Does anybody fancy a free, one-day course on the viable system model (VSM)?

Blog home
6
Posted Sep 22 2019 by Dave Darby of Lowimpact.org
An illustration of the viable system model

I recently interviewed Trevor Hilder, a specialist in the viable system model. I’ve been interested in it for a while, since I heard from credible sources that it could be a valuable tool for building the new economy.

I’ve since found that it could be a useful tool for organising almost everything, including businesses, local economies, governments, networks, voluntary organisations and institutions of all kinds.

Trevor said that if I wanted to learn more, and especially his (Moral Modalities Framework) slant on the VSM, he’d run one of his one-day VSM workshops for a small group of people (including me) in London. He’ll do the same anywhere in the country if his expenses are covered (for up to to 7 people).

Very basically, the viable system model organises entities (from businesses to economies) based on 5 levels:

  1. operations
  2. regulation and conflict resolution
  3. management
  4. predictive – looking out at the rest of the world, to try to understand what’s going on, and what threats or opportunities are on the way
  5. values / policy / guardianship

None of these levels are dominant or subservient to any other, and all are seen as necessary for a sytem to be ‘viable’.

The idea came from the late Stafford Beer, who was in the process of converting the Chilean economy to a VSM model in 1973, when Pinochet put a stop to it.

There’s more of an explanation in the interview, and the most accessible online guide available was written by Jon Walker.

A colleague and I visited Jon and his partner, Angela Espinosa, who has many successful VSM projects in South America under her belt. We’ve started a conversation about using the VSM to help embed mutual credit into communities, and how to build the Open Credit Network in the UK.

The VSM has its critics, as you can see from this Loomio thread. But we think it’s worth a shot.

Here’s some more information from Trevor:

How Organisations Really Work

11am – 4pm, Date to be Decided

I’d like to offer a four hour workshop to teach the fundamental concepts of how organisations work, based on the work of Professor Stafford Beer in the field of management cybernetics, which he founded in the 1960s.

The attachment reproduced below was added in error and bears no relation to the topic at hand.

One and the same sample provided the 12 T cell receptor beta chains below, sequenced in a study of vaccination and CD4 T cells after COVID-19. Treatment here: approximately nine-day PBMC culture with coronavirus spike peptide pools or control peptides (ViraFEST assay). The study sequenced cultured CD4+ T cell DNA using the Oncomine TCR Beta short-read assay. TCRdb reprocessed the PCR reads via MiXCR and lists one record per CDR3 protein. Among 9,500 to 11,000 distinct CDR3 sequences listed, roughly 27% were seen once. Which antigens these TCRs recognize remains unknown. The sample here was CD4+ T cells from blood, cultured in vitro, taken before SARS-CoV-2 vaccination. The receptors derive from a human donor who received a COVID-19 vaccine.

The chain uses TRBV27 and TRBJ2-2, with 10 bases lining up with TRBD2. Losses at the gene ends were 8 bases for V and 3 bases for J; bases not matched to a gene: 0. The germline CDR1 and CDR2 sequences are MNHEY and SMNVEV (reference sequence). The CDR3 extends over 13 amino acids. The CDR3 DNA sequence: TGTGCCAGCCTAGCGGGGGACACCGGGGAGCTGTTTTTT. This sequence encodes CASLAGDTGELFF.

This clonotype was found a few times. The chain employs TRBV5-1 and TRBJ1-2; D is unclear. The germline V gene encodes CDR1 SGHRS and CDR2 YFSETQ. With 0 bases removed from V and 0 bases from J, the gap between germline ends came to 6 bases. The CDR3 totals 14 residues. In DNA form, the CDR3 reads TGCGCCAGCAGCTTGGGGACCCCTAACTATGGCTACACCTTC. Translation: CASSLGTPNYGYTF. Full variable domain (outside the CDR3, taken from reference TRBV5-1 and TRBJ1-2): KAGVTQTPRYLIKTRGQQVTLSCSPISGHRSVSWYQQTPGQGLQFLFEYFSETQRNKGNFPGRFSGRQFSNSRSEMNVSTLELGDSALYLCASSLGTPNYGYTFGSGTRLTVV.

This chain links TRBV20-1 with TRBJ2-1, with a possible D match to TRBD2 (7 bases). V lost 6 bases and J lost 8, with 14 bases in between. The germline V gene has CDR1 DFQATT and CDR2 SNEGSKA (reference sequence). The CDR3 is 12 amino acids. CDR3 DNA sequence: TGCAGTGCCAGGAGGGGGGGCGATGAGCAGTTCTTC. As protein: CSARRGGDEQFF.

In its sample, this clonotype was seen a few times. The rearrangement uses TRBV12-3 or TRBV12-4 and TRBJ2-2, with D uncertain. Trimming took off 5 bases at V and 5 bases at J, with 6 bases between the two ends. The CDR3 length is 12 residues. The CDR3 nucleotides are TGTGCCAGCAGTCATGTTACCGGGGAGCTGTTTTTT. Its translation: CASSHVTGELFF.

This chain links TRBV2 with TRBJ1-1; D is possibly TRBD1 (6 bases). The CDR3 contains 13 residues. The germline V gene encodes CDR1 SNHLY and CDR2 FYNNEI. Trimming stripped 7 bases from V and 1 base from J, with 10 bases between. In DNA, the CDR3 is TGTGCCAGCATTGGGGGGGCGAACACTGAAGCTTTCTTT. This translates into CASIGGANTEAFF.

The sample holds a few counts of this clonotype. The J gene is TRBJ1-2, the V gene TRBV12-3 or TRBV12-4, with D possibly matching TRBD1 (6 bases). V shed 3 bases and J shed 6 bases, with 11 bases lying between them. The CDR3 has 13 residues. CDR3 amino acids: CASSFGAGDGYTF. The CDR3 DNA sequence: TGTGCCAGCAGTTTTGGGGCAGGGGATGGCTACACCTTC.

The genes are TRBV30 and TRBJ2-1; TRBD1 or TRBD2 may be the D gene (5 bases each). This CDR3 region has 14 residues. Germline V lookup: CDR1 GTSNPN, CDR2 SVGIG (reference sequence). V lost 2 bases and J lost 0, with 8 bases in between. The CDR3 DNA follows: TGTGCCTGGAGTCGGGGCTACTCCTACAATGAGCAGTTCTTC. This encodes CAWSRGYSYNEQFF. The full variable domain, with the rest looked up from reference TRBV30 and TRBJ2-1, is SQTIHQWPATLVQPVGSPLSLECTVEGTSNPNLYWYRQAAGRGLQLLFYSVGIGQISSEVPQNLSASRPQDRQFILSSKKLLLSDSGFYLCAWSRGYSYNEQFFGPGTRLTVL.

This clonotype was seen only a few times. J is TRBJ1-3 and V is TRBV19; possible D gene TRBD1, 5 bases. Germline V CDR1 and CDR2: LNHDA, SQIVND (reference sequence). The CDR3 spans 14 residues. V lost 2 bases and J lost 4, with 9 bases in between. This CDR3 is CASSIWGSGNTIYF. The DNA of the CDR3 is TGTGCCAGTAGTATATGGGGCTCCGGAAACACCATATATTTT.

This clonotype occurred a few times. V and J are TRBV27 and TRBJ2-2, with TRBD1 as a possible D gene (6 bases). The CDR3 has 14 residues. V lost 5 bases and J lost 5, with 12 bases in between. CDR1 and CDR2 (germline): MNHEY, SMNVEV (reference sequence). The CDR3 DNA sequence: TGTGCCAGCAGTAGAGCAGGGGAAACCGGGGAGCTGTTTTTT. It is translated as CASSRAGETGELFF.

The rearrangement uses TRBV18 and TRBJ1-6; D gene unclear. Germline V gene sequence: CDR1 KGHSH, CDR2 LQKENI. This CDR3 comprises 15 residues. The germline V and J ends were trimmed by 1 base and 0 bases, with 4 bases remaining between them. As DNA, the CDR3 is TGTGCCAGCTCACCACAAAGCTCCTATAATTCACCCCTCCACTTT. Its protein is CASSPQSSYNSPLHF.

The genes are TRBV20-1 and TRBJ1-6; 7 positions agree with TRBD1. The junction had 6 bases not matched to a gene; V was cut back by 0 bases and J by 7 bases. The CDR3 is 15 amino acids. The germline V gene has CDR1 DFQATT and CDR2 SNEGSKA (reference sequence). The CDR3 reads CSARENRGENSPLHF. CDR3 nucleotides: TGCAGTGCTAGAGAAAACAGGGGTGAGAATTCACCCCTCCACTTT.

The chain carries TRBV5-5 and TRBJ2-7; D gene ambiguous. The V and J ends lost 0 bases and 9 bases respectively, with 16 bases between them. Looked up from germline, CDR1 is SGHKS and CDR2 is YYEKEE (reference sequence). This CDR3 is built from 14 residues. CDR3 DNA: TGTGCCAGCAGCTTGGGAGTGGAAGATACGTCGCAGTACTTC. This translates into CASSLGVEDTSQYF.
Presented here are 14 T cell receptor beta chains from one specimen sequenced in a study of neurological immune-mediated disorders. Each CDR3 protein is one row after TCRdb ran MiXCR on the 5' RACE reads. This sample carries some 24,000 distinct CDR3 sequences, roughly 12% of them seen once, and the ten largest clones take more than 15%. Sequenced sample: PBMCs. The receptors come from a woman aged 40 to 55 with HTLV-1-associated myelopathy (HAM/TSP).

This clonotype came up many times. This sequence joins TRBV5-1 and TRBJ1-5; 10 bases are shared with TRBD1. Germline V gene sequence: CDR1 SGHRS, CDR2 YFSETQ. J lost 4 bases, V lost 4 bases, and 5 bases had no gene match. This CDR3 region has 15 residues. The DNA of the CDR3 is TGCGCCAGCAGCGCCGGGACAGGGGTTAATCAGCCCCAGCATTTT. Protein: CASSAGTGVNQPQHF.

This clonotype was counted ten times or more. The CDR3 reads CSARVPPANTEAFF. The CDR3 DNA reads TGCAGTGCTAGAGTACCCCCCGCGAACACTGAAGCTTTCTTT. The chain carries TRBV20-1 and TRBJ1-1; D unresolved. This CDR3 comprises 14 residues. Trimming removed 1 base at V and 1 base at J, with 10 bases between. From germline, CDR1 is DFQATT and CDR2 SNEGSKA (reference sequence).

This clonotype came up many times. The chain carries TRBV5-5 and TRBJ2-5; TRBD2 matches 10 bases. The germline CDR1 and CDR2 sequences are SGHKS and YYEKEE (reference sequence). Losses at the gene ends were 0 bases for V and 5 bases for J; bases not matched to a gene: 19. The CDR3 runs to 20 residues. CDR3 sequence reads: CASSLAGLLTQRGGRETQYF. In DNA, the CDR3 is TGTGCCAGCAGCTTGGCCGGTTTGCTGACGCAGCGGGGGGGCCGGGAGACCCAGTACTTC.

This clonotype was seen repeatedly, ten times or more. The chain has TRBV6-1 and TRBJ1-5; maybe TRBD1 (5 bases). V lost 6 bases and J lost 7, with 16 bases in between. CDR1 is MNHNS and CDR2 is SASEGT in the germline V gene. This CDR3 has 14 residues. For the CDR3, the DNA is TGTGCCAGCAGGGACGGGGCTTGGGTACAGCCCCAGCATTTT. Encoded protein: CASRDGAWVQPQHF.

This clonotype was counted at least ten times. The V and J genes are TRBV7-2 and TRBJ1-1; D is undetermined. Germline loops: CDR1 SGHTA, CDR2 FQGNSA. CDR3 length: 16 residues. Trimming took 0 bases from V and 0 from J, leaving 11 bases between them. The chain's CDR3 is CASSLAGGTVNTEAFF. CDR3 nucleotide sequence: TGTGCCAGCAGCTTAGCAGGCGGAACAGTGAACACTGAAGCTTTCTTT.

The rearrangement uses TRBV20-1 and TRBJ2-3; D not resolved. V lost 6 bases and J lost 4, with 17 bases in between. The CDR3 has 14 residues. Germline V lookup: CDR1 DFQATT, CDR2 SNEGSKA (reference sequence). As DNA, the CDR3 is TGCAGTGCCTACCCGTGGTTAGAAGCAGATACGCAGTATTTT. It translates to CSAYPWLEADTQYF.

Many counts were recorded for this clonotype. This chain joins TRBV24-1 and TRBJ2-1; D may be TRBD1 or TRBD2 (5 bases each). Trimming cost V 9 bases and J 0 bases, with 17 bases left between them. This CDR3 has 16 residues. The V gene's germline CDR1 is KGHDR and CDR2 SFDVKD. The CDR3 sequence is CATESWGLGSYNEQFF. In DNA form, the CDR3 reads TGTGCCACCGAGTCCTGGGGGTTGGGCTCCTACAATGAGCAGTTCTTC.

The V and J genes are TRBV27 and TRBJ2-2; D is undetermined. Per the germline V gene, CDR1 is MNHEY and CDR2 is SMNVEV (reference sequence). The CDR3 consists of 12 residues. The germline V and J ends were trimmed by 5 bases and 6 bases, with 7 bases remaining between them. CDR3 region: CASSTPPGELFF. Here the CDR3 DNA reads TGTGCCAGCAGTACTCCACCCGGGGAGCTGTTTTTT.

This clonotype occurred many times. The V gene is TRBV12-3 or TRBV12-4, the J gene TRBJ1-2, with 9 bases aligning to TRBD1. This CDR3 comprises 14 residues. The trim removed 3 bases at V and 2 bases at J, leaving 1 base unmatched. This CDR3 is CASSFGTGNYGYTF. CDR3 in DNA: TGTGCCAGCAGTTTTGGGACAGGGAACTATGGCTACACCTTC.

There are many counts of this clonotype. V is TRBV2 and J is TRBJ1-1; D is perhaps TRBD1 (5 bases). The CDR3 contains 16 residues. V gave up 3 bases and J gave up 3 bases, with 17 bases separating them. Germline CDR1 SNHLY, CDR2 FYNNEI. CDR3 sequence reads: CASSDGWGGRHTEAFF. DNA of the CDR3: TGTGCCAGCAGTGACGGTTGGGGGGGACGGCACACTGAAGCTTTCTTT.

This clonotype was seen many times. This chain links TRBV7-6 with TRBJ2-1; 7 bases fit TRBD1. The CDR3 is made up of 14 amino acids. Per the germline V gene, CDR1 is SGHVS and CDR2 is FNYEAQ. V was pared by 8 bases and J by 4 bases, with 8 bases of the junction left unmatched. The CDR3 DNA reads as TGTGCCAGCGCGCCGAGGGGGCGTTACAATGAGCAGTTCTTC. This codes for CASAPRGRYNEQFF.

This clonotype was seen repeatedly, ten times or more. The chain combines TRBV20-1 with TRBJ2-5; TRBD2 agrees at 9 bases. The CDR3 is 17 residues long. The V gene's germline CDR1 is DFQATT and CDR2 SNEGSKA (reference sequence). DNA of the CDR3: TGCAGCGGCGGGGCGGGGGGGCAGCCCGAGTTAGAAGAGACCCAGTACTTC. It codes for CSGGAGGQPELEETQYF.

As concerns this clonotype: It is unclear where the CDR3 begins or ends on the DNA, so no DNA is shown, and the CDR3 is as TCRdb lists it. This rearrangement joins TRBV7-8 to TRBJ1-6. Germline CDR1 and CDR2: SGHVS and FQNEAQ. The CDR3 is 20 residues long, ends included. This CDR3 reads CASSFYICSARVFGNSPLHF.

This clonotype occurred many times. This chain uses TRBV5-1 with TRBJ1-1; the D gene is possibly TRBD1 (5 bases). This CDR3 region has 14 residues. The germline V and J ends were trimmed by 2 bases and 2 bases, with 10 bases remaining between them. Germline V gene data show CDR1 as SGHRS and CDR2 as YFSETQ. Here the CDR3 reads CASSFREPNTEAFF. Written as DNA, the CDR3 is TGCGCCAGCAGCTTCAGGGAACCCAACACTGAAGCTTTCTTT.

Beer applied these concepts to fields as diverse as managing steel production, publishing, banking and economic policy. I learned them from Beer in the 1990s and since then have applied them with great success to understanding organisations and building better (software) systems to free people to get their work done with the minimum of bureaucracy.

I recently taught these ideas to the COO of an organisation with an annual turnover of £30 million which reduced his working week from 100 hours to about fifteen! The workshop will be in depth and highly interactive, and I will be helping participants work on their own interests as we go along.

It will consist of two sessions of about two hours each, with a break for lunch in between:

11:00 – 13:00 Introduction to the Viable System Model (VSM).

13:00 – 14:00 Lunch.

14:00 – 16:00 Overcoming Social Barriers to Organisational Change – the Moral Modalities Framework (MMF).

Due to the interactive nature of the session, it will be restricted to a maximum of seven participants.

NB: we have 2 people signed up already, so we’re looking for another 5 max. We’ll have to pay Trevor’s expenses (around £50 for London), so we’ll share that by the number of participants.

If you’re interested, send me your details (dave at lowimpact dot org), and why you want to do it. It will be more-or-less first-come first served, but I guess ‘I want to develop the co-operative sector in my town’ is going to beat ‘I want to become a billionaire’, for example.

This workshop is in London because that’s where I live. Trevor will do the same in your town if you pay his expenses.

PS Jon, Angela, Trev – if I’ve gone wildly wrong with my description of the VSM, could you correct me in the comments?